Richard Attenborough was a lord, the Oscar-winning director of Gandhi and an unflagging pillar to British cinema. But Attenborough, who died on Sunday at 90, was best known as Dickie.
Baby-faced as a young actor and white-bearded in his old age, Attenborough presided over six decades of British moviemaking as both an actor and filmmaker with a genial warmth that endeared him to his fans and fellow actors.
"I have no great interest in being remembered as a great creative filmmaker," he told The New York Times when Gandhi was released in 1982.
"I want to be remembered as a storyteller."
The actor's son, Michael Attenborough, told the BBC that his father had been in poor health for some time.
Ben Kingsley, who shot to stardom for his performance as Mahatma Gandhi, recalled Attenborough's passionate 20-year struggle to bring Gandhi's story to the big screen. The film won eight Oscars, including best picture (over E.T.), best director for Attenborough and best actor for Kingsley.
"He placed in me an absolute trust and in turn I placed an absolute trust in him and grew to love him," said Kingsley. "I along with millions of others whom he touched through his life and work will miss him dearly."
A product of the Royal Academy of Dramatic Art, Attenborough made his screen debut in the patriotic 1942 film In Which We Serve. He served, too, in the Royal Air Force, and afterwards became one of the best-known actors of post-war Britain.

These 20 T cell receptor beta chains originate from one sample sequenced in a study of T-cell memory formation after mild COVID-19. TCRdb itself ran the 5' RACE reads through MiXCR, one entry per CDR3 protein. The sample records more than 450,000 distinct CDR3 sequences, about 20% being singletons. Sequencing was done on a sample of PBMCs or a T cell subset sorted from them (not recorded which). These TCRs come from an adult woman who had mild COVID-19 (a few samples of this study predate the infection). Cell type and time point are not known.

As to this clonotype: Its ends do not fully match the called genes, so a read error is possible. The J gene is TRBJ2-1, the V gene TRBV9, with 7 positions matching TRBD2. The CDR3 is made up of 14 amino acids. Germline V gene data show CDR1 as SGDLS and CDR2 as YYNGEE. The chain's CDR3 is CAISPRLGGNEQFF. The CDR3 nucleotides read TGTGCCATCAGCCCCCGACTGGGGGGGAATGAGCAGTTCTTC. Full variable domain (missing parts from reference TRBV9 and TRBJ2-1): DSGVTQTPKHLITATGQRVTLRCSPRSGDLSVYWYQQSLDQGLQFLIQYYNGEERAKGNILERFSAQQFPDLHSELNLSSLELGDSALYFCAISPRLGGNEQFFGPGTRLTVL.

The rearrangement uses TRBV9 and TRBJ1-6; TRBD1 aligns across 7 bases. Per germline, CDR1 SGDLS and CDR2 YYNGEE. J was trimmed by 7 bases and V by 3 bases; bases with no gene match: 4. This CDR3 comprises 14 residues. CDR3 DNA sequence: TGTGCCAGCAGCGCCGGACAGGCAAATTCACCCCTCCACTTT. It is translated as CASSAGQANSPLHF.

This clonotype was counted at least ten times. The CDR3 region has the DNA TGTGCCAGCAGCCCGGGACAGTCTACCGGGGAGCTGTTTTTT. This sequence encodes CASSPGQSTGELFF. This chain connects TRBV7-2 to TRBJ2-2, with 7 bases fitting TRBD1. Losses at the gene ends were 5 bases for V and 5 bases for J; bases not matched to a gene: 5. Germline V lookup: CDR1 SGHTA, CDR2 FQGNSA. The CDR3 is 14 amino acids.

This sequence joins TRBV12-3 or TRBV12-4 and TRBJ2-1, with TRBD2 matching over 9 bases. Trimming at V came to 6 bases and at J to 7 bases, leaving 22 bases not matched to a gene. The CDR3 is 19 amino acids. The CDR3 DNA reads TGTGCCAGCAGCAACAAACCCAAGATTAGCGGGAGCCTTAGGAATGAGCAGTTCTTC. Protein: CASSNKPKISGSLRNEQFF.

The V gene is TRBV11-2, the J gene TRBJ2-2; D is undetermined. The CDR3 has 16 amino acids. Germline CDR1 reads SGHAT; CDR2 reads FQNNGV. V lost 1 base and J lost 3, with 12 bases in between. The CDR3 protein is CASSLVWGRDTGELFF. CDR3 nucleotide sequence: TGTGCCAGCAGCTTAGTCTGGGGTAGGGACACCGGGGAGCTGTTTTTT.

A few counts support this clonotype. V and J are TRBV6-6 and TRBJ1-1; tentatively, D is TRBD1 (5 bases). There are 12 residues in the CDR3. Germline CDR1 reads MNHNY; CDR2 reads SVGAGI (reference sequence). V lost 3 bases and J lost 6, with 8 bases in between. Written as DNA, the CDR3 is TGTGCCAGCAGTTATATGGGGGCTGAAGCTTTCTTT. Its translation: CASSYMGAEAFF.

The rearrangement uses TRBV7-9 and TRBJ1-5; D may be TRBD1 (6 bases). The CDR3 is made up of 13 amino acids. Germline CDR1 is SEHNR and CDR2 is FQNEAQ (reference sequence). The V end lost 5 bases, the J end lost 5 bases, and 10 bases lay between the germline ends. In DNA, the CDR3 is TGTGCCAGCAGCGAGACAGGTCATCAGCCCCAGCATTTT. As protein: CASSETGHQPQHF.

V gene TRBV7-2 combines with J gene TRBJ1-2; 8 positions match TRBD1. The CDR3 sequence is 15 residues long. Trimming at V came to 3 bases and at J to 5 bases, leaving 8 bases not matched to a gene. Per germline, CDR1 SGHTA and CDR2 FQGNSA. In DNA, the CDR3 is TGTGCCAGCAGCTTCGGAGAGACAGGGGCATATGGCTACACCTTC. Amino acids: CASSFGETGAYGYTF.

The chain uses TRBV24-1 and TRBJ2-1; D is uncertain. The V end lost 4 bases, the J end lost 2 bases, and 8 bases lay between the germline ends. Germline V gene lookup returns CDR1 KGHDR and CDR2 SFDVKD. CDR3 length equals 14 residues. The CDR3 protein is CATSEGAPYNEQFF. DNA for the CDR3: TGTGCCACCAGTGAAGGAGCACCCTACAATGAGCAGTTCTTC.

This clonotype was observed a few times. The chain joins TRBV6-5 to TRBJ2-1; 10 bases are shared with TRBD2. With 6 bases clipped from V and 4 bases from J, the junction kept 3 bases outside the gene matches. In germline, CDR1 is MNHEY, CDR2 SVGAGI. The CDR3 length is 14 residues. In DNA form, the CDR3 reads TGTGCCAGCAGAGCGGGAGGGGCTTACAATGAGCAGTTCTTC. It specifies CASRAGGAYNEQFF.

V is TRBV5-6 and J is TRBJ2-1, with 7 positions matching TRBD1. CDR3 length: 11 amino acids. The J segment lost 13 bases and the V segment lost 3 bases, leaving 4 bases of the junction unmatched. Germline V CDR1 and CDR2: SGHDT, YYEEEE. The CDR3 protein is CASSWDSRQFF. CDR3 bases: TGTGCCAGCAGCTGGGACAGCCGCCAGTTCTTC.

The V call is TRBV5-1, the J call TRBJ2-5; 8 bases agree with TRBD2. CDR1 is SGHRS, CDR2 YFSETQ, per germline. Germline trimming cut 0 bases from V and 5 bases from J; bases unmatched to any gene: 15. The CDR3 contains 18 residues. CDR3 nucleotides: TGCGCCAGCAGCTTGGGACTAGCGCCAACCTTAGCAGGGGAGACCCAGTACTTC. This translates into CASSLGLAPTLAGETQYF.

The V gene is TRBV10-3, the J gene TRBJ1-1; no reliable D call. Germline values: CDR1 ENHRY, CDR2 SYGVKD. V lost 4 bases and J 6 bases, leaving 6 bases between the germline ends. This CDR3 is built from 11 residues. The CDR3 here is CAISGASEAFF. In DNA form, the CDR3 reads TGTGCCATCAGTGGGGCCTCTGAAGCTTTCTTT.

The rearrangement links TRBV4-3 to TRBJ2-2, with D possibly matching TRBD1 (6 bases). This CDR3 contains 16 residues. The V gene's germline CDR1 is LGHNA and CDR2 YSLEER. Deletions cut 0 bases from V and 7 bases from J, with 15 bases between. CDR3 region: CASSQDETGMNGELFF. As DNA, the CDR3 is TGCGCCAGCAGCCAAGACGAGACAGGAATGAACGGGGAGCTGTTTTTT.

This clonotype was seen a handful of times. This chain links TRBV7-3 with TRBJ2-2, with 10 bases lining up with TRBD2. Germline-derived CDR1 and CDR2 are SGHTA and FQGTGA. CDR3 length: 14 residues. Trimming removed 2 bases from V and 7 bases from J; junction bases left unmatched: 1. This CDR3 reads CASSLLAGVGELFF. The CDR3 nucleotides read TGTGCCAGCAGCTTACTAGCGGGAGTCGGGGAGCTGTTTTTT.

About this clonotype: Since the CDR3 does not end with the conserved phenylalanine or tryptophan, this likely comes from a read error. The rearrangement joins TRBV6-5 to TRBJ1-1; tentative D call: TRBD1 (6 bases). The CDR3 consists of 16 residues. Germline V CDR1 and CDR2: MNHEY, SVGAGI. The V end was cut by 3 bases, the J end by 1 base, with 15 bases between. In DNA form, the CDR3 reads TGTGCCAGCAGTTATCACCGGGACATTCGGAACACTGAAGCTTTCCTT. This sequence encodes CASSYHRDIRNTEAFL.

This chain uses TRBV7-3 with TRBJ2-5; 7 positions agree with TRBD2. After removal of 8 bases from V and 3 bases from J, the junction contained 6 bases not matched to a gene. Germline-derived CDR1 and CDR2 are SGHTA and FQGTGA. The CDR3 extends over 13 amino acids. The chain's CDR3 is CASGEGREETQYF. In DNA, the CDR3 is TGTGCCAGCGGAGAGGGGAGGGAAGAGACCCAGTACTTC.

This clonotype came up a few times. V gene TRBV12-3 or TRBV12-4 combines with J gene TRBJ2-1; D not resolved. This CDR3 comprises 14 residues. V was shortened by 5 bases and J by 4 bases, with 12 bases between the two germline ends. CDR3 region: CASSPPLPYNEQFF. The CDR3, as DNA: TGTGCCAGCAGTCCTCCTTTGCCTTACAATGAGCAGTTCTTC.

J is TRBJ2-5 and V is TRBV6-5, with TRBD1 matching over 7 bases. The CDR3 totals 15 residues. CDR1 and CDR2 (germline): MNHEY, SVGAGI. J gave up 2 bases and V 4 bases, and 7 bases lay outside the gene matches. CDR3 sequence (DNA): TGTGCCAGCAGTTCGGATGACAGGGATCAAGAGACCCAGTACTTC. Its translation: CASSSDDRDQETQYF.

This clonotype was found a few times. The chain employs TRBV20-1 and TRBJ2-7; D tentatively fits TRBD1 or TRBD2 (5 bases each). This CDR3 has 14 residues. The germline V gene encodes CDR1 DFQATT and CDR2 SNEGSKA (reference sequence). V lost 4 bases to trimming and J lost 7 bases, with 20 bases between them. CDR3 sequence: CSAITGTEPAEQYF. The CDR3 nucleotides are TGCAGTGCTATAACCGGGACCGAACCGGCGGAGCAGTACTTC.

In his 60-plus years of acting, he amassed some 70 credits, including Brighton Rock, The Great Escape, Doctor Dolittle, 10 Rillington Place and Jurassic Park.
He went into directing beginning with 1969's first-world-war musical comedy Oh! What a Lovely War. He directed 12 films altogether, including A Bridge Too Far, A Chorus Line, Cry Freedom, Chaplin and Shadowlands.
Attenborough was a constant advocate for the British film industry and for humanitarian causes, including his extensive work as a goodwill ambassador for UN children's fund Unicef. He was awarded the Martin Luther King Jnr Peace Prize in 1983.
He was knighted in 1976, and 17 years later received a peerage.
"Dickie Attenborough was passionate about everything in his life - family, friends, country and career," said Steven Spielberg, director of Jurassic Park. "He was a dear friend and I am standing in an endless line of those who completely adored him."
The son of a university principal, Attenborough was born August 29, 1923 into a family with strong liberal views and a tradition of volunteer work. One of his younger brothers is naturalist David Attenborough.
As a director, Attenborough was often thought to be at his best when trying to coax the finest work from actors.
Gandhi made a star of its little-known leading man, Kingsley, and Denzel Washington won an Oscar nomination for 1987's Cry Freedom.
"The people I want to reach are those who have never even considered the whole question of South Africa. In order to do that, you have to make a film that is fundamentally entertaining. I'm in the entertainment business; I'm not a politician," he said at the time.
"I make movies for millions of people all over the world."
Attenborough's later years were marked by a personal tragedy when he lost his daughter Jane and granddaughter in the tsunami that hit Thailand the day after Christmas in 2004. The heartbroken Attenborough said he was never able to celebrate Christmas after that.
He is survived by his wife, their son and a daughter.